‘Love, Antosha’: Anton Yelchin shines through in a documentary less remarkable than its star
Anton Yelchin was a tremendous young actor with an intimidatingly inquisitive mind and a giving, warm heart. He was lost far too young in far too strange and unnervingly random a tragedy. “Love, Antosha” celebrates what he gave to the world and what we lost when his light was extinguished. It fails to break any boundaries in documentary filmmaking, relying heavily like many biographical pieces on talking head interludes and a need to cram everything about the central figure’s life into a 90-minute runtime. But when those interviews include the likes of Frank Langella, Anthony Hopkins, Jennifer Lawrence, Jodi Foster, Chris Pine and so, so many more, all speaking with palpable grief and admiration, they take on real poignancy. Even more important, and easily the most effective part of the filmmaking done here by director Garret Price, are the moments spent with Yelchin’s parents and, in particular, his mother, with whom he shared colorful and consistent correspondence (and whose sign-off inspires the name of the film). It’s here that we see past the veneer of fame and the ambitions of a young man whose goals and aspirations weighed heavier than his shoulders could bear, and the son who brought such joy into his parents’ lives.
The film also illuminates impressively his character and inner demons, rather than resting solely on a “greatest hits” reel style of documentary. We see pieces of some of his better-known work, such as “Charlie Bartlett,” “Like Crazy” and “Star Trek,” but even better are the glimpses of his process. We watch a video clip he recorded before a scene in “Alpha Dog” in which his character drinks alcohol – something he had never done – in which he studies himself drunken to know how his character should behave in a certain scene. We are shown his scripts, which are consumed by notes that both edit his lines and add context to his characters. We even are privy to notebooks drowning in lists and stream-of-consciousness ramblings about his daily mood or, even more intriguingly for film fans, his takeaway from movies (or other media) he’d recently seen.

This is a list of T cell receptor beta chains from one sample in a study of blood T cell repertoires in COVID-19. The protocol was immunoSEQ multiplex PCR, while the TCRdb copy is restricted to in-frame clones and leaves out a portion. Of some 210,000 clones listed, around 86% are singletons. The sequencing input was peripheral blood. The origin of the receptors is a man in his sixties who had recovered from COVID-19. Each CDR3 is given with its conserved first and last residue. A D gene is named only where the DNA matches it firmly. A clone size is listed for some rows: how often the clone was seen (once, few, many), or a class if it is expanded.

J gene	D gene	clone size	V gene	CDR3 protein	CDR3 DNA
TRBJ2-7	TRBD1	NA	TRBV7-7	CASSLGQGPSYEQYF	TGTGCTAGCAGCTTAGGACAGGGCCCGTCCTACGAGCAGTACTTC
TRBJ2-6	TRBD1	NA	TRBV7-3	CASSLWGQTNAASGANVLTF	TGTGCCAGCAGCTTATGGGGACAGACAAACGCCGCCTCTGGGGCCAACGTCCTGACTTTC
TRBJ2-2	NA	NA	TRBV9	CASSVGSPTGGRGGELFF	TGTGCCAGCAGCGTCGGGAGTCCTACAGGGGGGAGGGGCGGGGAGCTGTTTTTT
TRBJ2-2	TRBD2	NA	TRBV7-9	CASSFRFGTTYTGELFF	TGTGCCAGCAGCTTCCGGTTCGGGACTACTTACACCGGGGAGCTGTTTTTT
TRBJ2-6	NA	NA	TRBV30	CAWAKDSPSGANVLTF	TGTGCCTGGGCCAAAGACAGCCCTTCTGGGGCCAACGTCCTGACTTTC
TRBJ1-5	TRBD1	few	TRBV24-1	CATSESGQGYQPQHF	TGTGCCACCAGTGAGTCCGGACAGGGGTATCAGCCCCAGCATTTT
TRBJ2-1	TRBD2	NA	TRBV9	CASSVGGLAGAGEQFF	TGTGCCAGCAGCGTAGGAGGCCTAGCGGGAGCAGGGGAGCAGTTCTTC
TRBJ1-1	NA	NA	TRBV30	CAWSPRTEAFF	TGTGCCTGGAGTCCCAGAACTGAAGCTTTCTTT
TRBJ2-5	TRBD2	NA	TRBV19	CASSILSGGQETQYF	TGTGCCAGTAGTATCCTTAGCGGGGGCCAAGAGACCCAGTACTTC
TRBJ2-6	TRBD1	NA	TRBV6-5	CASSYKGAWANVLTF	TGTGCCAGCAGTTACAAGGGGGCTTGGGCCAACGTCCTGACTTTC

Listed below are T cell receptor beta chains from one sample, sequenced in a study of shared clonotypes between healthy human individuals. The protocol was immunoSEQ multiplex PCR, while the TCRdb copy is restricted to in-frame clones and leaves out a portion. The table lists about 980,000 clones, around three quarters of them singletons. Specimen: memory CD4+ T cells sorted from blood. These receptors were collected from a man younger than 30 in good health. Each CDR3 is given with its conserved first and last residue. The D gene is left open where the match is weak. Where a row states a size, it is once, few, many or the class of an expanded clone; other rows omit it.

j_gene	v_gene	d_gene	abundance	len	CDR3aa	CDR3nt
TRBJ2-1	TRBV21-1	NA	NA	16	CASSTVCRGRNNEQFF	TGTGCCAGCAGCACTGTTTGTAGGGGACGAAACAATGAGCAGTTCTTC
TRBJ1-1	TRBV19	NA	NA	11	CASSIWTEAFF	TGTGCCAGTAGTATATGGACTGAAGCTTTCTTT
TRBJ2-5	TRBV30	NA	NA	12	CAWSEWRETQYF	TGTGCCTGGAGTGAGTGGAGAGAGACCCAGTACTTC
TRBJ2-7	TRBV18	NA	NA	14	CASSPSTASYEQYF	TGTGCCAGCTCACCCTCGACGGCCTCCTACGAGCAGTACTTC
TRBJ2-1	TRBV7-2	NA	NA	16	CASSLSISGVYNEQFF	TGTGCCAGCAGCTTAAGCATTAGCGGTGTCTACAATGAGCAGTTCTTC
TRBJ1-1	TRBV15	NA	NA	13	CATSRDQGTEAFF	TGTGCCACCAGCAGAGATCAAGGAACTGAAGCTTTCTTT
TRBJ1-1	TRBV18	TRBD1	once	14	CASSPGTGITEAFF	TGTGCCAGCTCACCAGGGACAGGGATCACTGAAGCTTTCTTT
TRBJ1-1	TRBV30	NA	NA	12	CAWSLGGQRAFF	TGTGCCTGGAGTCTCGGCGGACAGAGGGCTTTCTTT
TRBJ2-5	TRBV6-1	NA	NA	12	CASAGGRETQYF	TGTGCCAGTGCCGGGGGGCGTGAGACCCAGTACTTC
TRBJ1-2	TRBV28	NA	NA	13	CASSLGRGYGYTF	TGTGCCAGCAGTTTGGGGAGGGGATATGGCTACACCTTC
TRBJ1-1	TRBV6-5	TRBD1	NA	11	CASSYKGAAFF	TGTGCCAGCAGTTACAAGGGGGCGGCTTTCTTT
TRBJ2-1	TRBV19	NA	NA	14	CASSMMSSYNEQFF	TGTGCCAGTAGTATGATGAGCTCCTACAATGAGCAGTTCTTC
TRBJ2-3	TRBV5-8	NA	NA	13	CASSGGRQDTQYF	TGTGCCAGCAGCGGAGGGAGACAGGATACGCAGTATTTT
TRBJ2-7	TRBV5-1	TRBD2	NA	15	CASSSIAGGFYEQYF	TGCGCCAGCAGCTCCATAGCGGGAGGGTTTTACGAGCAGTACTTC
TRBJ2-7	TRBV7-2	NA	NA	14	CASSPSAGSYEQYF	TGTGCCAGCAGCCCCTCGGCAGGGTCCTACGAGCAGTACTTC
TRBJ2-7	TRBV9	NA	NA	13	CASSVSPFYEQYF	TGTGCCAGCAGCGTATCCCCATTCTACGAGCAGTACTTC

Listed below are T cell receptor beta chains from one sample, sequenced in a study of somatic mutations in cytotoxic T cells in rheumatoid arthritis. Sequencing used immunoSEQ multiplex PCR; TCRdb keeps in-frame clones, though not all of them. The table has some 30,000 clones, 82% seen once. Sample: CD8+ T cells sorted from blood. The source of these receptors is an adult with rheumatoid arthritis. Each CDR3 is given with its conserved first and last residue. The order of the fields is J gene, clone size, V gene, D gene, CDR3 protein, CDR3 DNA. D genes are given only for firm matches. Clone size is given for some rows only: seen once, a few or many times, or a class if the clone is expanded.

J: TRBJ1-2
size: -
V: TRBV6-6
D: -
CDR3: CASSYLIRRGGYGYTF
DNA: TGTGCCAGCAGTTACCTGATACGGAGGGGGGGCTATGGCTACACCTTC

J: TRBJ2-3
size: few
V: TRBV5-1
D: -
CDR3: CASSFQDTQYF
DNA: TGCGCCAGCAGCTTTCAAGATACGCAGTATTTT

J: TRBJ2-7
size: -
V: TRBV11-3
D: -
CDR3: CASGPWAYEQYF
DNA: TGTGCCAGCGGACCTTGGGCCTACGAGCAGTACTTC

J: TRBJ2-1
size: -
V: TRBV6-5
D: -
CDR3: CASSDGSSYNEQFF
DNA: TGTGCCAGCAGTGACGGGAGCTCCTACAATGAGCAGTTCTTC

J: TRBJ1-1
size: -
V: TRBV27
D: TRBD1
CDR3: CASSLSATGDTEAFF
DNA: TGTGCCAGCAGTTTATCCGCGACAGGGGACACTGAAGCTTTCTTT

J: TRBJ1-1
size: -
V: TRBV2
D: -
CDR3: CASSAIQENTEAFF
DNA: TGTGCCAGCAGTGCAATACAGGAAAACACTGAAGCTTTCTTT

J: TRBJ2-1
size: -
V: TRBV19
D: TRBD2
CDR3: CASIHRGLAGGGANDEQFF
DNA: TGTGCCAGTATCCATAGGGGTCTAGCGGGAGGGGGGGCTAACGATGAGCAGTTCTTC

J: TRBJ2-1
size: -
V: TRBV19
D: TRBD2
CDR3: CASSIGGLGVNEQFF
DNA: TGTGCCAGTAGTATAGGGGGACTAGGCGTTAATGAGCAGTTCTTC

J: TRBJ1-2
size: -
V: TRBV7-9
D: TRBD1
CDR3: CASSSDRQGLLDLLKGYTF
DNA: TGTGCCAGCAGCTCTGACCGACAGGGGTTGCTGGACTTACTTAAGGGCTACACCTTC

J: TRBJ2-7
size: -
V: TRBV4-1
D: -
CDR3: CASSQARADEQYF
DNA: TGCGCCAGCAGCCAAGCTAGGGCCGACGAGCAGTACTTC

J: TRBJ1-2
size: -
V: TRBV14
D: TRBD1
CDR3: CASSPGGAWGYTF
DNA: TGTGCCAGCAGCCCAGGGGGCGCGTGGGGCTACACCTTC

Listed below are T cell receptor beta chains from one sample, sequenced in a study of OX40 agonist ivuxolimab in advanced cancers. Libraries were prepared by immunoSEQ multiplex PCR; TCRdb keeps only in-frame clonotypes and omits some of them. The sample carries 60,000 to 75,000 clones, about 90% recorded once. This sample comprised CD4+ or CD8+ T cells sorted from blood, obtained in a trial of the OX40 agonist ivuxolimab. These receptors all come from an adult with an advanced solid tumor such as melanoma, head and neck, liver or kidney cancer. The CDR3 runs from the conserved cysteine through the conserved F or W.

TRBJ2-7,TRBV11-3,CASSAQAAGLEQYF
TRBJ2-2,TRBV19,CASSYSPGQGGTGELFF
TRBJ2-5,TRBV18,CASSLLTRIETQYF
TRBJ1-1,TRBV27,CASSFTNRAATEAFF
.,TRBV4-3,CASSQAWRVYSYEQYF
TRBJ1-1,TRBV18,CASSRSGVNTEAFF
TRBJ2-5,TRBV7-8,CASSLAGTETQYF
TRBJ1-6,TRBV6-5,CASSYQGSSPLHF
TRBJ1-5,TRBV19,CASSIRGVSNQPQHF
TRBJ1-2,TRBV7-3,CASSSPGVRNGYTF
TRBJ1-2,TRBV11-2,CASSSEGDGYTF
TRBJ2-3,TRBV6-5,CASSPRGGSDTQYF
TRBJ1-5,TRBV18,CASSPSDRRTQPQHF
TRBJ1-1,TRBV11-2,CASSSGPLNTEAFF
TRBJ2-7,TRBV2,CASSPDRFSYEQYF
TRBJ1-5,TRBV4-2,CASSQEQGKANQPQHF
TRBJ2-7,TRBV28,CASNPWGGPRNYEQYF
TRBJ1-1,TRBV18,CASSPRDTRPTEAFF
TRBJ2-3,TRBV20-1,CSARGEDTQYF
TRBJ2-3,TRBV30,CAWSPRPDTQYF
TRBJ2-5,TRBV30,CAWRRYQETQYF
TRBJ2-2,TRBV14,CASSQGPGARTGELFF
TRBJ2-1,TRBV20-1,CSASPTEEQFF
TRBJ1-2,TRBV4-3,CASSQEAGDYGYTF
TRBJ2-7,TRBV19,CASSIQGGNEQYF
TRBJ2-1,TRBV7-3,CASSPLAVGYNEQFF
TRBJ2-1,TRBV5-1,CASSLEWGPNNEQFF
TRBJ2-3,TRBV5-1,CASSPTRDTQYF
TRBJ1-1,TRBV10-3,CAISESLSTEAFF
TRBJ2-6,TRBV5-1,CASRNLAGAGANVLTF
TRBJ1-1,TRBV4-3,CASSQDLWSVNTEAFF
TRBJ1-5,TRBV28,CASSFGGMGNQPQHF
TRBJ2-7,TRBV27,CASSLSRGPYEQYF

What comes as a revelation is that the actor struggled with cystic fibrosis, a debilitating disease for anyone but particularly for a young man performing on film, traipsing through the seedier parts of Los Angeles to add to his burgeoning career as an avant-garde photographer or playing live shows with his band. His persistent need to track his health and to wake up early for breathing exercises makes his death all the more devastating – his time on this earth had already come with an expectancy shorter than most, and he was committed to beating the odds. For something as random as a recalled Jeep pinning him to his home’s gate, robbing him of air, the sense of injustice is all the more prominent.
Price’s film is unable to move away from the standard biographical documentary beats – introducing the subject as a child and following them to their death – and survives on its interviewees rather than from any artistic framework of the filmmaker. The documentary manages to invigorate because it’s difficult not to be swept up in the enthusiasm Yelchin had for life, but the note we’re left on is almost unbearably bittersweet.